Iowa Hawkeyes Halloween Apparel – Iowa Hawkeyes Official Apparel – Wear Your Pride
The Iowa Hawkeyes football team represents the University of Iowa in college football. The Hawkeyes compete in the West division of the Big Ten Conference. They have actually belonged to the Big Ten since 1899, and are presently a Division I Football Bowl Subdivision (FBS) member of the NCAA. The Hawkeyes play their home games in Iowa City, Iowa at Kinnick Stadium, with a capacity of 70,585. The Hawkeyes are currently coached by Kirk Ferentz, who remains in his 19th season as the head coach and is the longest present tenured head coach in NCAA Division I FBS.
Iowa’s home jersey is black with white characters, with gold and white stripes on the sleeves. The away jersey is white with black characters, and gold stripes on the sleeves. Players’ names are located above the numerals on the back of the jersey. Gold pants with a black stripe are worn with both the home and away jersey. Iowa’s helmets are black with a black facemask. They also have a gold stripe and the gold Iowa Hawkeye logo consisted of on both sides of the helmet.
In 1979, Hayden Fry helped to develop the Tiger Hawk, the logo seen on Iowa’s football helmets.  Since both groups shared the colors of black and yellow gold, Fry looked for and gained permission from the Pittsburgh Steelers, the dominant National Football League (NFL) team of the 1970s, to overhaul Iowa’s uniforms in the Steelers’ image. Fry’s idea was that if the team were going to imitate winners, they first had to dress like winners. Fry had initially asked Steelers defensive tackle “Mean” Joe Greene for a reproduction helmet and home jersey; Greene had the ability to send Fry to among the team owners, and three days later, the owners sent Fry recreation copies of the home and away uniform of Steelers quarterback Terry Bradshaw, making Iowa among only a few schools to use the uniform scheme of an NFL team; others consist of the Blue Devils of Duke University whose football uniforms resemble those of the Indianapolis Colts. Although the uniforms appear significantly the same, there are subtle distinctions, generally in the typeface of the characters, the scheme of the white away jerseys, and the width of the jersey stripe.
The Hawkeyes have gotten rid of the Tiger Hawk helmet logo and the single yellow gold stripe from their game helmets on a number of occasions as a symbolic gesture of grieving. The first instance was on November 2, 1991, in acknowledgment of the 6 victims of a fatal school shooting. The second occasion was for a December 29, 1996, look in the Alamo Bowl. It served to celebrate the household of linebacker Mark Mitchell, who were involved in a deadly lorry accident while en route to the game. The accident led to the death of Mitchell’s mother and extreme injuries to his father and 2 bros.  Third came on Veterans’ Day 2011 when they utilized a red, white, and blue tiger hawk on one side and left the opposite blank in honor of our fallen heroes against Michigan. All three games led to Iowa victories. 4th, and latest, was September 12, 2015 when they honored # 9 Tyler Sash, former Iowa Safety and NFL Veteran, who had died on September 8, 2015. During this last elimination of the helmet logo design, only one side was gotten rid of, while the other had a large # 9 put, honoring the jersey number Sash wore while he dipped into Iowa.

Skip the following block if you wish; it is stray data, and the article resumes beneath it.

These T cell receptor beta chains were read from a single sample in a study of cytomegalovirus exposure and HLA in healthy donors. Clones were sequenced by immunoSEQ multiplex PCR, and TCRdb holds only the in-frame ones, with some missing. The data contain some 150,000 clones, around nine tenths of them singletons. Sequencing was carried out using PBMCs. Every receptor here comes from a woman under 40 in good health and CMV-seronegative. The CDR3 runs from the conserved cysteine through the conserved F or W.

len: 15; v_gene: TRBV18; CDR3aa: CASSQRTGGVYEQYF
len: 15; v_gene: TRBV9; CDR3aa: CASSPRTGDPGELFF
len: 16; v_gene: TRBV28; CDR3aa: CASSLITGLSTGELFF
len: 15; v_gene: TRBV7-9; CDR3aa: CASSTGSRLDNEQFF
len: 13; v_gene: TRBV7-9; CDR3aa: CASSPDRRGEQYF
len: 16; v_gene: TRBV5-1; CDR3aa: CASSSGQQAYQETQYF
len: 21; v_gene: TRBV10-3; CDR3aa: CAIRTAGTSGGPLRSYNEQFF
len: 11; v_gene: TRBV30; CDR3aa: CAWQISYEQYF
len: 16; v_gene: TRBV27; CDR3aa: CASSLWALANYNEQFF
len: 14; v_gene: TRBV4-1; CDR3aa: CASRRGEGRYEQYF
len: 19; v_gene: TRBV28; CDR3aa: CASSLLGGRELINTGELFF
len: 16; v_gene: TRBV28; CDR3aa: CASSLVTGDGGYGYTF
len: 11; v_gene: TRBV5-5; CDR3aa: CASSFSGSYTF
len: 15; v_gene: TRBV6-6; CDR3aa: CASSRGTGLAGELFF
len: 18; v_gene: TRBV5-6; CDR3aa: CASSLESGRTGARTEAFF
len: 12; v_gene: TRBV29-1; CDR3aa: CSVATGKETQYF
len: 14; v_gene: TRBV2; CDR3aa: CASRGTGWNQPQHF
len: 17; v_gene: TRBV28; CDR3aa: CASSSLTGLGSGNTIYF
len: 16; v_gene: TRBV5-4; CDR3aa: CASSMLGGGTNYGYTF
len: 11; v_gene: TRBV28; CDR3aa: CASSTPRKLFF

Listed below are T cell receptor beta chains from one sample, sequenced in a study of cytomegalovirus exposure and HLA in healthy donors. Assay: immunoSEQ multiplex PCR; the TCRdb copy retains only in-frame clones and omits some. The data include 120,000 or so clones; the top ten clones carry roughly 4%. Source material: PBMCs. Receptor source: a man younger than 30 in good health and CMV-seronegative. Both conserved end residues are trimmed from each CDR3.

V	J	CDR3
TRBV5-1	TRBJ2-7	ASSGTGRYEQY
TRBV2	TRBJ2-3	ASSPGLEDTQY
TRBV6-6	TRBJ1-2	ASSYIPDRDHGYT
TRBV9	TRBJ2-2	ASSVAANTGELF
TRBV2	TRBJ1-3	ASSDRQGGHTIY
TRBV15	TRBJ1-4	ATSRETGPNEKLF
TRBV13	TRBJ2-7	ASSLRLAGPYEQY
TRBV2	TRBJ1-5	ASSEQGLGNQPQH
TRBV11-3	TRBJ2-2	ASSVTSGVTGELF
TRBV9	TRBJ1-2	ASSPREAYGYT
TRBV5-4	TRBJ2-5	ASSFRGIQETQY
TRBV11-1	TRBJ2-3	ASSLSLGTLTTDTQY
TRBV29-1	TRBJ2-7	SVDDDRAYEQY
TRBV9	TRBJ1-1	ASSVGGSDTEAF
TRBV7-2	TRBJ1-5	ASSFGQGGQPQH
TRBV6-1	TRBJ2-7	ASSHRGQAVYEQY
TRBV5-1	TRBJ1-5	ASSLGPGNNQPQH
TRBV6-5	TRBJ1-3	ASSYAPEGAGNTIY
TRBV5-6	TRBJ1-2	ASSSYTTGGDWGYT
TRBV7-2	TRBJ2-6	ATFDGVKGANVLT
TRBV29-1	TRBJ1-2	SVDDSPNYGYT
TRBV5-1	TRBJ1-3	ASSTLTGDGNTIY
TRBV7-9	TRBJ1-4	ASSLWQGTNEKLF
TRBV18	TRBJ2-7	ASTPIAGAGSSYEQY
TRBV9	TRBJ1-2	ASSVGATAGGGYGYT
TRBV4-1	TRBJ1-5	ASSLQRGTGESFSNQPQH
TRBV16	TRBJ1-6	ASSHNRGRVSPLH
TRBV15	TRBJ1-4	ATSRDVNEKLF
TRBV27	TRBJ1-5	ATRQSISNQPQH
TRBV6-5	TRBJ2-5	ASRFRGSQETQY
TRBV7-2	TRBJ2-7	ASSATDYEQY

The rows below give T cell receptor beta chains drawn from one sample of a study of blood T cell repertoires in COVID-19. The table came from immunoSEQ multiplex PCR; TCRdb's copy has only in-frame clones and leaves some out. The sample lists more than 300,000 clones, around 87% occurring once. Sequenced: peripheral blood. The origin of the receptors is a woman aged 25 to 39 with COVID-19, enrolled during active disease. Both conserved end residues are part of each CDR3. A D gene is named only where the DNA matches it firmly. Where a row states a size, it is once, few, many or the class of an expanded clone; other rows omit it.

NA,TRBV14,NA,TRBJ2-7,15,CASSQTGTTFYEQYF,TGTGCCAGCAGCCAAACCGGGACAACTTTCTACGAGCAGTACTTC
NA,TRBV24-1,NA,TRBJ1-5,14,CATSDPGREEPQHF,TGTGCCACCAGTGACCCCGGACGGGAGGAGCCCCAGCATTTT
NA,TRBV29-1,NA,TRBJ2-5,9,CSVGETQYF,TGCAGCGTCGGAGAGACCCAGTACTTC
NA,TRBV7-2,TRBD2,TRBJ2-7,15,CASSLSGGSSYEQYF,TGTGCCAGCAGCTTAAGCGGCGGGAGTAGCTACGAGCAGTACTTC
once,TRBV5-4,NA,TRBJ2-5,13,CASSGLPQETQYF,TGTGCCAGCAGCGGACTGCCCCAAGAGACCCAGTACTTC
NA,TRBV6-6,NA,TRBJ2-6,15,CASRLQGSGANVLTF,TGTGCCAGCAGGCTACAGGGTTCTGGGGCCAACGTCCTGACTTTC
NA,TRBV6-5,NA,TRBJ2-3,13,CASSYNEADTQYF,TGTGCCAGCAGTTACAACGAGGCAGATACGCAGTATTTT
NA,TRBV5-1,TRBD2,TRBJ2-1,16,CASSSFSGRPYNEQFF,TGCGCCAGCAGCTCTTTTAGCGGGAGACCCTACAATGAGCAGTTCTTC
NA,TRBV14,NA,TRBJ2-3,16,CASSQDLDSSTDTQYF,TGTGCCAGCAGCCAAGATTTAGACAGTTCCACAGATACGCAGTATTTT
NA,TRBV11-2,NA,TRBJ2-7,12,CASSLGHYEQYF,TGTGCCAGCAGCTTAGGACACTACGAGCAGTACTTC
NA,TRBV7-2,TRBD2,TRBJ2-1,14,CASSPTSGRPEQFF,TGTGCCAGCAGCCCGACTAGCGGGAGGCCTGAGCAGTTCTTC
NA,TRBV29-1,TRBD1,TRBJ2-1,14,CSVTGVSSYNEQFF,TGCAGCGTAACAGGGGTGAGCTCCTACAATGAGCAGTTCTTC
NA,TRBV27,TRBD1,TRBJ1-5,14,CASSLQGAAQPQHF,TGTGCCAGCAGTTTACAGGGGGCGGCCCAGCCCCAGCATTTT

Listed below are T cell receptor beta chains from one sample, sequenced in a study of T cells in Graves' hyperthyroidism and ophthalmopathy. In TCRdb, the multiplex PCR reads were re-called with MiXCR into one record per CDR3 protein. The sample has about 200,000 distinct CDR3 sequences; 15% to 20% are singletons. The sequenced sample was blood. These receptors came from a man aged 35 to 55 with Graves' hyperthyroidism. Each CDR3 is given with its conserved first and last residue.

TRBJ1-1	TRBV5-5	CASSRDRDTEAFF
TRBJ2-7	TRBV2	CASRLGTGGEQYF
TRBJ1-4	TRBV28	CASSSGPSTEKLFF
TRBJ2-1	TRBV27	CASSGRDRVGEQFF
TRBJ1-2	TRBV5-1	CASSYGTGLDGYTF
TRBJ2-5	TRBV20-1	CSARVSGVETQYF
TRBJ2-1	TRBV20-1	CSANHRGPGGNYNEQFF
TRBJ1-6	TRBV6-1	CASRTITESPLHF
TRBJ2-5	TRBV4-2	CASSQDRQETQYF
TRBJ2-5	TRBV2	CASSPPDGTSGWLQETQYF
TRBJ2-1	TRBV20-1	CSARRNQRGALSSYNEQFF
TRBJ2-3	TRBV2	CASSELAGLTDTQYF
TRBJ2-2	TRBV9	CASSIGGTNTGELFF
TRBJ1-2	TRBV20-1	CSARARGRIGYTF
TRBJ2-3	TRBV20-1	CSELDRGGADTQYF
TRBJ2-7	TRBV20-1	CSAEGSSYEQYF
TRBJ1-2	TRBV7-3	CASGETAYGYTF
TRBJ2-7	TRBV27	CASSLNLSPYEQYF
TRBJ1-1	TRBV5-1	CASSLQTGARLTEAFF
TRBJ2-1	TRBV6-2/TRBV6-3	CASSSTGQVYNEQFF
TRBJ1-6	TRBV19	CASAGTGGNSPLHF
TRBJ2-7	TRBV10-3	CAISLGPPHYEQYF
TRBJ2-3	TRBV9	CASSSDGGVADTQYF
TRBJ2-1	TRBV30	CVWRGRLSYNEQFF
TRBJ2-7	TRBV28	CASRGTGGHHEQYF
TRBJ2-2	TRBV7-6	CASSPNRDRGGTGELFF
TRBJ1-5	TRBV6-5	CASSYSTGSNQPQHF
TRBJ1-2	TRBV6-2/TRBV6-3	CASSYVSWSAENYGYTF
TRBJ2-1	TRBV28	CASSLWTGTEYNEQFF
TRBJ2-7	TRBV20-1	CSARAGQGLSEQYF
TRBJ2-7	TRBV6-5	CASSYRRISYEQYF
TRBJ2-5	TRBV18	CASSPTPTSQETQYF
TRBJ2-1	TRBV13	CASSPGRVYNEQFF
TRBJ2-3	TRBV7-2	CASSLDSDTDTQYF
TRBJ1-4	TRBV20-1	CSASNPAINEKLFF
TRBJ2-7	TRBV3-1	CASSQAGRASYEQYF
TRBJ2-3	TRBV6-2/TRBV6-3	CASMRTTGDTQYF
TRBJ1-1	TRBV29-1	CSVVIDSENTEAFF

The Iowa Athletic Director has actually okayed only six stickers on the helmets from 1985 to the present. The first was in 1985, when a gold disk appeared, with the black letters “ANF,” which stands for America Needs Farmers. This sticker has stayed in place since it was first put onto the helmet. The second was a small black sticker label on the back of the helmet, with white letters that spelled out “EVY,” the label of legendary Iowa head coach, and Athletic Director, Forest Evasheski, to commemorate his death in 2009. The third was in memory of Iowa high school football training legend Ed Thomas, who was eliminated in his team’s weight space by a former player. A little gold sticker with the black letters “FFF” positioned near the crown of the helmet represents Faith, Family, Football, a motto Coach Thomas preached to his players to represent exactly what his players’ concerns should be not only through the season, however throughout life. The 4th was a small green sticker label, with the number 30 on it to honor former Hawkeye Safety Brett Greenwood, who had actually just recently fallen into a coma while exercising at his old high school. Fifth was a little black sticker with a gold “TS”, worn on the back of the helmet to commemorate the death of former Hawkeye safety Tyler Sash. Then on October 9, 2016, former Polk County deputy sheriff Ron Stewart passed away at the age of 76. Stewart volunteered his time providing security for the Iowa Football team in the house and road games from 1982-2014. For the remainder of the season, the Hawkeyes wore a decal on the back of their helmets bearing his initials “RS” within a sheriff’s badge in his memory.